The desert has long been a destination for many a spiritual quest; Italian psych dark folk songwriter Nero Kane drags it into the sonic landscape with the cinematic Tales of Faith and Lunacy.
As the beloved “Spaghetti western” genre of film and music married the flavour of the American West with medieval European mystical experiences, Kane’s haunting scores take us on a gloomy, minimal psychedelic trip through a stark vista; a bleak nightmare languidly unfolding in a house of holy. Kane’s hypnotic ballads evoke the rhythm of a horseback ride through dusty prairies, where echoes of holy women appear in the heat of the day and in the chill of the night. Kane channels the divine in his lyrics: Mechthild Von Magdeburg, a thirteenth-century Christian mystic, is quoted in the album. Readings with a gospel ring converge in a crescendo of organ and strings.
Nero Kane’s style channels the energies of Nick Cave, Johnny Cash, Orville Peck, Wim Wenders’ Paris, Texas, Jim Jarmusch’s Dead Man and the visionary border landscapes of Cormac McCarthy.
Lord Won’t Come, the first single from Tales of Faith and Lunacy (perhaps a play on the Depeche Mode album?) is a bizarre, unsettling number; it is minimal, bleak, and foreboding. The accompanying film, directed by Samantha Stella, slowly pans across wooden crosses, graves, and the interior of a Catholic church. Kane drawls “Lord won’t come” as we witness the (perhaps futile) faith of the frozen statues of Mary, eyes ever upward in hope. The lyrics of “Lord Won’t Come” describe a barren landscape, whipped by a strong wind that raises the dust of a world in collapse, with no chance of hope. (The visual images also refer to the film “The Turin Horse” by Hungarian director Béla Tarr.)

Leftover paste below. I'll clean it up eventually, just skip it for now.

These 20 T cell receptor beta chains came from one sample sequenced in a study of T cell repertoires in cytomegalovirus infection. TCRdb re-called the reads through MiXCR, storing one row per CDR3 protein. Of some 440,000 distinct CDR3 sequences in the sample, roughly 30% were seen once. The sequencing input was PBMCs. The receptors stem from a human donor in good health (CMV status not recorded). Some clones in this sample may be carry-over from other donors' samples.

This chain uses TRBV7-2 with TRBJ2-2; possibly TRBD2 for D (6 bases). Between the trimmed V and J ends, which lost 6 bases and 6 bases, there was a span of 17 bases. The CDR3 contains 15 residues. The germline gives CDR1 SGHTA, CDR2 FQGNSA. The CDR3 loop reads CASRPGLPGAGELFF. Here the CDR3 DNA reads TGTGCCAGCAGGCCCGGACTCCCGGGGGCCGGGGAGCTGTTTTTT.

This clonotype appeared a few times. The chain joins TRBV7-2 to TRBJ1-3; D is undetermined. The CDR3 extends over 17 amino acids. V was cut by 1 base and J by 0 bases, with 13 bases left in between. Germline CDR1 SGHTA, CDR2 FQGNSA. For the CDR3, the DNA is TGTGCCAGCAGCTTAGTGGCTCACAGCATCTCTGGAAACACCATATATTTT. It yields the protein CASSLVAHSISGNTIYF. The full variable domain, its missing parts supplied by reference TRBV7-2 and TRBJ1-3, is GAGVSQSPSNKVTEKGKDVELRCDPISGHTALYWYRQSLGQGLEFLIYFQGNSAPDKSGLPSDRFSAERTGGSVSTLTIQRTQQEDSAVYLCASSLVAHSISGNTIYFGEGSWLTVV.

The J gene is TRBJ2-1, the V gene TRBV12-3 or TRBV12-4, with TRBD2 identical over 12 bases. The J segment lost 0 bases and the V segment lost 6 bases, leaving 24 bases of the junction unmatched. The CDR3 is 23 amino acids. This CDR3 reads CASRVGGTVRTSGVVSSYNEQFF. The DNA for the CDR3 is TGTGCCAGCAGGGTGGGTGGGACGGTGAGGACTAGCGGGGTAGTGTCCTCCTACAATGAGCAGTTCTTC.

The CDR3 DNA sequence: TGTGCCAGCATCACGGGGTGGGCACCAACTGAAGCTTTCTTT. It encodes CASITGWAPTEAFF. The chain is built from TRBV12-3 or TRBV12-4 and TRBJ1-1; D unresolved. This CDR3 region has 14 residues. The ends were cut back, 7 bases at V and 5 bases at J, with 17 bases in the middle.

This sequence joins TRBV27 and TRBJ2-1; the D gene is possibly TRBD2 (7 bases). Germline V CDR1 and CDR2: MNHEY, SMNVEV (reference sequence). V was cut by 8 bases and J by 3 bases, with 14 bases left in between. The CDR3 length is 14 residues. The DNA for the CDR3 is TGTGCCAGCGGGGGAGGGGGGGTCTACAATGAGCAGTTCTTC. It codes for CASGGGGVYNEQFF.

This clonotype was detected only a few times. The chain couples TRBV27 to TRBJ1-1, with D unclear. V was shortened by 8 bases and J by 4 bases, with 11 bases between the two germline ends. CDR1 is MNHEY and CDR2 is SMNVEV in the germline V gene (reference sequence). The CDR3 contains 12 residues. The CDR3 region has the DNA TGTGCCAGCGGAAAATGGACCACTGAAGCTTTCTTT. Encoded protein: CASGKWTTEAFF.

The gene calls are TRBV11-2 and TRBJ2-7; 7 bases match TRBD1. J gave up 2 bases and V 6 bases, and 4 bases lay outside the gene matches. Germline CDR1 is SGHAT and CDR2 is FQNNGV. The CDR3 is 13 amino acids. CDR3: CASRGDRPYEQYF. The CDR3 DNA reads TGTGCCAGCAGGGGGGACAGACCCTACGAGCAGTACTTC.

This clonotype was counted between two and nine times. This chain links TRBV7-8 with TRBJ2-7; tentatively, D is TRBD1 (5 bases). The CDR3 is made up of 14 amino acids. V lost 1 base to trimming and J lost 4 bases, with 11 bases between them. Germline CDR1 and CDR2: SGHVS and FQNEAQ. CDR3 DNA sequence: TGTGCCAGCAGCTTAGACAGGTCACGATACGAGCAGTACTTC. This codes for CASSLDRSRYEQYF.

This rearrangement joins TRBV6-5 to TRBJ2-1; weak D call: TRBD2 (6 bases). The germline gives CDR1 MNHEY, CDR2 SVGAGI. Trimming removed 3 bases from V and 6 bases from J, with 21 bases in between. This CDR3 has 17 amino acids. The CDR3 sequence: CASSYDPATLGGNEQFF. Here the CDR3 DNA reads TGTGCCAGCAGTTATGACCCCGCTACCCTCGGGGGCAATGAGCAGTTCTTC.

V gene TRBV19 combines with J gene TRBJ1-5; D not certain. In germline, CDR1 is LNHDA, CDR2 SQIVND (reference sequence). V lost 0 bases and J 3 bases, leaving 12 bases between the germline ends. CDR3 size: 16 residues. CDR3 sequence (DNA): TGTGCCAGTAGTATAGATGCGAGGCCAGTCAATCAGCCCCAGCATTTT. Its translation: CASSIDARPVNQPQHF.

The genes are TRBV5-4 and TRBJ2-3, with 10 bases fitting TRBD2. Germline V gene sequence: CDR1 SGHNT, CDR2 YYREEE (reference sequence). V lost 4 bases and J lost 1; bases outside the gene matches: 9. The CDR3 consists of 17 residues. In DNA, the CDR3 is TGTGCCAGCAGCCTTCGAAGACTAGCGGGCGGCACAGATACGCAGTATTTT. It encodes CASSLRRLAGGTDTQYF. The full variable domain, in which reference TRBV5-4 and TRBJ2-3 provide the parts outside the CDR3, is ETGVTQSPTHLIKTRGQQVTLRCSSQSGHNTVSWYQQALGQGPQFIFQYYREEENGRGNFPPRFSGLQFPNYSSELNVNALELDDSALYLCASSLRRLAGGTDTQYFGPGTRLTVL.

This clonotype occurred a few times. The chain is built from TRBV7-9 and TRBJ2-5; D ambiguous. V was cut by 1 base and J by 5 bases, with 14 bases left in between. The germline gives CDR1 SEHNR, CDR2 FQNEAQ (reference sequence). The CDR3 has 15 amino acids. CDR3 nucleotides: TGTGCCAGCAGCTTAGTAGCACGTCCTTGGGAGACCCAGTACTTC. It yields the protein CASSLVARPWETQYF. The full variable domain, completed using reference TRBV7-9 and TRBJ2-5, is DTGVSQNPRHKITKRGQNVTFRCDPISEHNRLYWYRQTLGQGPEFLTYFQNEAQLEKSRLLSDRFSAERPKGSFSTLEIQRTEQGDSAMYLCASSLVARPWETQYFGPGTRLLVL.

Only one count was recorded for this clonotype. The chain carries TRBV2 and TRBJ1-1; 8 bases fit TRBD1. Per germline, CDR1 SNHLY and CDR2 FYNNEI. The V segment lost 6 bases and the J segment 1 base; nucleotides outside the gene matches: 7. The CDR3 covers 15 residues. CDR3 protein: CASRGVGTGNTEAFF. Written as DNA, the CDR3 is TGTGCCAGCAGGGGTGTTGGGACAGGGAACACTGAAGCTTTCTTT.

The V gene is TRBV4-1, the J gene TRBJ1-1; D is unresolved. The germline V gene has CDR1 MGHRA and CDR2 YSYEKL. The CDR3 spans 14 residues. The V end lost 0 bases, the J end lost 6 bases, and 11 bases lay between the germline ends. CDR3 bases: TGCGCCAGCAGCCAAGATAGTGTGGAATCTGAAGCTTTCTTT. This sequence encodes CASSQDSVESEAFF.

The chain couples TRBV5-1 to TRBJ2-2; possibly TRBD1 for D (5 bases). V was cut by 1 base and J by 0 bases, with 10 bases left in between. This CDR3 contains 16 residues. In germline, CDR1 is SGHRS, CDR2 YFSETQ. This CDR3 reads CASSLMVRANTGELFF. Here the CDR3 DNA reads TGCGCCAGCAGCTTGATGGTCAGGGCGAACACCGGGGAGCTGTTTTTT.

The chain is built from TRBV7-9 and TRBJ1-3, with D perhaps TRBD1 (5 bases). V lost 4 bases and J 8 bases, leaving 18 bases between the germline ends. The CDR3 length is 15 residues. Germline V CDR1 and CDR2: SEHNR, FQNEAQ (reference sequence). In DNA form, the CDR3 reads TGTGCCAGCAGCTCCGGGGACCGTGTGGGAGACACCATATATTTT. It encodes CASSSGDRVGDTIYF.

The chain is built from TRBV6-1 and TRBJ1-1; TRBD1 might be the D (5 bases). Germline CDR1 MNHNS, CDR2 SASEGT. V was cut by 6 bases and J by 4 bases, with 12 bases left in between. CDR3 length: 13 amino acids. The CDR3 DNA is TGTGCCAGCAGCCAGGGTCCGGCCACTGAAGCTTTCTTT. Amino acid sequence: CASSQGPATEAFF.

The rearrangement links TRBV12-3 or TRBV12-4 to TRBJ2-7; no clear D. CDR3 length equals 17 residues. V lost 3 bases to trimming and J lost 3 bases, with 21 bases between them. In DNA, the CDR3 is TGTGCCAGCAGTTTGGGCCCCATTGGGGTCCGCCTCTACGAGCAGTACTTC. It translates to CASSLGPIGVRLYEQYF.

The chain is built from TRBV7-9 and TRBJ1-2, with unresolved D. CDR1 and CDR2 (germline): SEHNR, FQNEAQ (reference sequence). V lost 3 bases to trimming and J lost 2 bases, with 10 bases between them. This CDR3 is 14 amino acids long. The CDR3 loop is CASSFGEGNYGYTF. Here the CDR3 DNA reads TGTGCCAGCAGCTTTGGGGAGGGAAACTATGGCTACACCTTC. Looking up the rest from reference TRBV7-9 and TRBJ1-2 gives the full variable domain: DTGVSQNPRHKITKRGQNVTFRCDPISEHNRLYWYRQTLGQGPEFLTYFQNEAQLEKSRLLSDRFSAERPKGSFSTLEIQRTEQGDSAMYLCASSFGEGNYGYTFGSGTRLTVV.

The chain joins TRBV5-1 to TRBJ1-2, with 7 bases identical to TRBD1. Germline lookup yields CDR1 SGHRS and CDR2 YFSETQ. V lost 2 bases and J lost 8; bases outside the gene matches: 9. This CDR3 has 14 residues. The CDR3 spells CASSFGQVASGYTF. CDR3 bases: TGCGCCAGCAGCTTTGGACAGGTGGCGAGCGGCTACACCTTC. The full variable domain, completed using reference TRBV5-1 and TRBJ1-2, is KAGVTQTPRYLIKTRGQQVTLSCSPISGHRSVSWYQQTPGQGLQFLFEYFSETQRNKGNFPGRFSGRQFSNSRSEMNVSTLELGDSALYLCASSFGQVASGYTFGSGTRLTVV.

Tales of Faith and Lunacy was recorded and produced in Italy by Matt Bordin (Squadra Omega) of Outside Inside Studio, with guest violinist Nicola Manzan (Bologna Violenta). The album also features singer, musician, and lyricist Samantha Stella. This is the second album after the 2018 debut LP Love In A Dying World, (via American Primitive), recorded and produced in Los Angeles by Joe Cardamone (The Icarus Line/Holy War).
Tales of Faith and Lunacy is out now via Nasoni Records, Berlin (vinyl), BloodRock Records, Italy (CD), Anacortes Records, Italy (cassette)
Watch Lord Won’t Come
Kane lays out the rest of the tracks’ influences here:
The lyrics of “Mechthild” are inspired by the writing “The Flowing Light of the Godhead” by Mechthild of Magdeburg, a thirteenth-century German Christian mystic, with a paragraph quoted at the end of the song.
A visionary story about a love full of passion and sickness for God.
03 Mary of Silence
The song “Mary of Silence” describes a spirituality lived in its darkest and most dramatic meaning. Despite the Christian vision, suicide is here experienced as an extreme form of salvation from earthly unhappiness and a conjunction with the Holy Mary.
The song “Magdalene” unfolds in a personal vision of the biblical figure of Magdalene, one of the main followers of Jesus and a witness of his crucifixion and aftermath, here depicted as his real lover.
05 Lost Was the Road
The lyrics of “Lost Was the Road” are inspired by the post-apocalyptic novel “The Road” (2006) by American writer Cormac McCarthy, a journey across a landscape blasted by a cataclysm that has destroyed almost all life on Earth.
06 I Believe
The song “I Believe”, a kind of short ballad with a flavour close to the most religious Johnny Cash, is conceived as an unconditional faith in the loved one, of whatever kind, a need for belonging and abandonment to a mystical and pagan nature at the same time, in search of a sign of comfort.
07 Angelene’s Desert
The title is a tribute to the song “Angelene” by PJ Harvey. The lyrics of “Angelene’s Desert” are conceived as a sort of poetry reading, a sermon featuring paradisiacal landscapes that are now turned into darkness.
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